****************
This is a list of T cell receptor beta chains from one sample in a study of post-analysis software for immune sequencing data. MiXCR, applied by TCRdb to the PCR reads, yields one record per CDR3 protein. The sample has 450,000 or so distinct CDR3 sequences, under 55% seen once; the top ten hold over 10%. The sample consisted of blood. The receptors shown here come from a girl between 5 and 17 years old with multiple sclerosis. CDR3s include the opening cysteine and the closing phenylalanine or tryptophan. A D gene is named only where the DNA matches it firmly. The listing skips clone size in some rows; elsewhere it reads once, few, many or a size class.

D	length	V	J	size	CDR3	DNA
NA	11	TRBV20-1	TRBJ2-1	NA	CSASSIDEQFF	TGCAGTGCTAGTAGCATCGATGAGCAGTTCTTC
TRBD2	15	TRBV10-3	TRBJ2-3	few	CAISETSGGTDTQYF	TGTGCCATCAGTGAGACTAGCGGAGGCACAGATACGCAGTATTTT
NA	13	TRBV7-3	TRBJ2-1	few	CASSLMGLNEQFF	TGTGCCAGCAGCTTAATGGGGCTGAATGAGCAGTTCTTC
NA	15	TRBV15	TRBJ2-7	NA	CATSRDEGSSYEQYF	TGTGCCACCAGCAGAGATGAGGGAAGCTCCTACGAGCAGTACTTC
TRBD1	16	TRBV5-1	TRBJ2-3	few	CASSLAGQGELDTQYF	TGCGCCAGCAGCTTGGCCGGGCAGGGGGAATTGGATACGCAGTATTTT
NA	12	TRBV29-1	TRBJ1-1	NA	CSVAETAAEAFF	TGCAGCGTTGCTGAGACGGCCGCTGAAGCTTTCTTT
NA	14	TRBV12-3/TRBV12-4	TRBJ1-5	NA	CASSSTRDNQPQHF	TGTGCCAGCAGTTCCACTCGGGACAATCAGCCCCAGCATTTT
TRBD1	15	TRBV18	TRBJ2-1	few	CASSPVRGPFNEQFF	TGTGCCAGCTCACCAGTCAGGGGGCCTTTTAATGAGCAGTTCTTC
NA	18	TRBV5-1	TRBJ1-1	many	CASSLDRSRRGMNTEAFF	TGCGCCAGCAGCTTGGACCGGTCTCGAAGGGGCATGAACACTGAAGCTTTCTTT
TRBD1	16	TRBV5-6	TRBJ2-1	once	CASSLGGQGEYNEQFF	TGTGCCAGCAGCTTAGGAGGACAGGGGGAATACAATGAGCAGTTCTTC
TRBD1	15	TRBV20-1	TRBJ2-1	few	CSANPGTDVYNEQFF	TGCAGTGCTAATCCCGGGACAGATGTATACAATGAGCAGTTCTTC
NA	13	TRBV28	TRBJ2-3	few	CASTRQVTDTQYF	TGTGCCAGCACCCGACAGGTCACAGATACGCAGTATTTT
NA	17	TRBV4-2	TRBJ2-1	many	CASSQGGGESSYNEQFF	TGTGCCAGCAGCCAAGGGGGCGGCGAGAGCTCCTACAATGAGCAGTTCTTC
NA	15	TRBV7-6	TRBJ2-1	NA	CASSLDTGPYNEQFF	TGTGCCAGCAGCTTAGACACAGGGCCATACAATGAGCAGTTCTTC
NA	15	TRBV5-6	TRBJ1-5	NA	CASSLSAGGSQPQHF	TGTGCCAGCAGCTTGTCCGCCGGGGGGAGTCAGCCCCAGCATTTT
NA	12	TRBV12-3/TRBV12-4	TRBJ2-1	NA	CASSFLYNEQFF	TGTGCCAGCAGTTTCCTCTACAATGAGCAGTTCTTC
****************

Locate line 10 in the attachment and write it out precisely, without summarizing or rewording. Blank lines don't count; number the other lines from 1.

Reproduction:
TRBD1	15	TRBV18	TRBJ2-1	few	CASSPVRGPFNEQFF	TGTGCCAGCTCACCAGTCAGGGGGCCTTTTAATGAGCAGTTCTTC